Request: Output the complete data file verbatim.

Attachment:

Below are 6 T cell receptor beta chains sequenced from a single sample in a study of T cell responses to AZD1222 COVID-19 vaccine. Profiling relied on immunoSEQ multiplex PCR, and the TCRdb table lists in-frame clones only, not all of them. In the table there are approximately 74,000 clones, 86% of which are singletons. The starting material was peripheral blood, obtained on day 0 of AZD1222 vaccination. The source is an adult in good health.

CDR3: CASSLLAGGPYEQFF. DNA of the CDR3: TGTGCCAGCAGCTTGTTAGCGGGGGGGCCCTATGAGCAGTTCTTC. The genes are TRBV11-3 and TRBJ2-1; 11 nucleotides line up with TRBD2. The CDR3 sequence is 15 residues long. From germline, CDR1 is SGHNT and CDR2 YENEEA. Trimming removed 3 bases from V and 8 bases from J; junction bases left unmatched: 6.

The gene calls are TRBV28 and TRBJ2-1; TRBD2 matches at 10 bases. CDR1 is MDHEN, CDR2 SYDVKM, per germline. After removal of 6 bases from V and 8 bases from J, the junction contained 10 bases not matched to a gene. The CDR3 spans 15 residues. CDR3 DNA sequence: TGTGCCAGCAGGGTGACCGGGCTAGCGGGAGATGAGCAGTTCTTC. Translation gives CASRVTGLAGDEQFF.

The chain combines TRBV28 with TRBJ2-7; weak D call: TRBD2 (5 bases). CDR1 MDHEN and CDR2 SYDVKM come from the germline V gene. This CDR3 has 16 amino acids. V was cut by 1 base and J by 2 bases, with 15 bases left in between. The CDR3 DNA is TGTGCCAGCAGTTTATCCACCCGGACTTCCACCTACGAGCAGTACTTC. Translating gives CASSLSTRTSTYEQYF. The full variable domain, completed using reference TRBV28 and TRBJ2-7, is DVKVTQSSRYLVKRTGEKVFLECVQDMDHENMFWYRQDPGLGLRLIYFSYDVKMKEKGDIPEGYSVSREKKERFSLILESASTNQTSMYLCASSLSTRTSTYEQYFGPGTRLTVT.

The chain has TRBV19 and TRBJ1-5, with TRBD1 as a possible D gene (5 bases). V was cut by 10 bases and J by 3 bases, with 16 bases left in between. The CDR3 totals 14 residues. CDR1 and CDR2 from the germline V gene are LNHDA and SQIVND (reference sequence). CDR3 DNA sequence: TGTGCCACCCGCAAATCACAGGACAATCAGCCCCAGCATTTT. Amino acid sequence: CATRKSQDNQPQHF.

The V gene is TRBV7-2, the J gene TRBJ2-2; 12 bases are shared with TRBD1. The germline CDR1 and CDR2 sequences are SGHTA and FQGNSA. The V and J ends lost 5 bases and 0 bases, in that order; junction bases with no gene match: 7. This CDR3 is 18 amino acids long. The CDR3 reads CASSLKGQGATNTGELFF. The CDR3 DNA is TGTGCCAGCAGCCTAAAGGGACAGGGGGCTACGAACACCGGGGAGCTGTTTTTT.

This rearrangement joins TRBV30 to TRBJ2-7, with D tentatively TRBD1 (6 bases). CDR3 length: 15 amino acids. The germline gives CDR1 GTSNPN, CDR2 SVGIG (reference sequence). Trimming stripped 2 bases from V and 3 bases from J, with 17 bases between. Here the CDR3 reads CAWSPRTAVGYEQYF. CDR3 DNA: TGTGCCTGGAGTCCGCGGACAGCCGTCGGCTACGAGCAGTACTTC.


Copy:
Below are 6 T cell receptor beta chains sequenced from a single sample in a study of T cell responses to AZD1222 COVID-19 vaccine. Profiling relied on immunoSEQ multiplex PCR, and the TCRdb table lists in-frame clones only, not all of them. In the table there are approximately 74,000 clones, 86% of which are singletons. The starting material was peripheral blood, obtained on day 0 of AZD1222 vaccination. The source is an adult in good health.

CDR3: CASSLLAGGPYEQFF. DNA of the CDR3: TGTGCCAGCAGCTTGTTAGCGGGGGGGCCCTATGAGCAGTTCTTC. The genes are TRBV11-3 and TRBJ2-1; 11 nucleotides line up with TRBD2. The CDR3 sequence is 15 residues long. From germline, CDR1 is SGHNT and CDR2 YENEEA. Trimming removed 3 bases from V and 8 bases from J; junction bases left unmatched: 6.

The gene calls are TRBV28 and TRBJ2-1; TRBD2 matches at 10 bases. CDR1 is MDHEN, CDR2 SYDVKM, per germline. After removal of 6 bases from V and 8 bases from J, the junction contained 10 bases not matched to a gene. The CDR3 spans 15 residues. CDR3 DNA sequence: TGTGCCAGCAGGGTGACCGGGCTAGCGGGAGATGAGCAGTTCTTC. Translation gives CASRVTGLAGDEQFF.

The chain combines TRBV28 with TRBJ2-7; weak D call: TRBD2 (5 bases). CDR1 MDHEN and CDR2 SYDVKM come from the germline V gene. This CDR3 has 16 amino acids. V was cut by 1 base and J by 2 bases, with 15 bases left in between. The CDR3 DNA is TGTGCCAGCAGTTTATCCACCCGGACTTCCACCTACGAGCAGTACTTC. Translating gives CASSLSTRTSTYEQYF. The full variable domain, completed using reference TRBV28 and TRBJ2-7, is DVKVTQSSRYLVKRTGEKVFLECVQDMDHENMFWYRQDPGLGLRLIYFSYDVKMKEKGDIPEGYSVSREKKERFSLILESASTNQTSMYLCASSLSTRTSTYEQYFGPGTRLTVT.

The chain has TRBV19 and TRBJ1-5, with TRBD1 as a possible D gene (5 bases). V was cut by 10 bases and J by 3 bases, with 16 bases left in between. The CDR3 totals 14 residues. CDR1 and CDR2 from the germline V gene are LNHDA and SQIVND (reference sequence). CDR3 DNA sequence: TGTGCCACCCGCAAATCACAGGACAATCAGCCCCAGCATTTT. Amino acid sequence: CATRKSQDNQPQHF.

The V gene is TRBV7-2, the J gene TRBJ2-2; 12 bases are shared with TRBD1. The germline CDR1 and CDR2 sequences are SGHTA and FQGNSA. The V and J ends lost 5 bases and 0 bases, in that order; junction bases with no gene match: 7. This CDR3 is 18 amino acids long. The CDR3 reads CASSLKGQGATNTGELFF. The CDR3 DNA is TGTGCCAGCAGCCTAAAGGGACAGGGGGCTACGAACACCGGGGAGCTGTTTTTT.

This rearrangement joins TRBV30 to TRBJ2-7, with D tentatively TRBD1 (6 bases). CDR3 length: 15 amino acids. The germline gives CDR1 GTSNPN, CDR2 SVGIG (reference sequence). Trimming stripped 2 bases from V and 3 bases from J, with 17 bases between. Here the CDR3 reads CAWSPRTAVGYEQYF. CDR3 DNA: TGTGCCTGGAGTCCGCGGACAGCCGTCGGCTACGAGCAGTACTTC.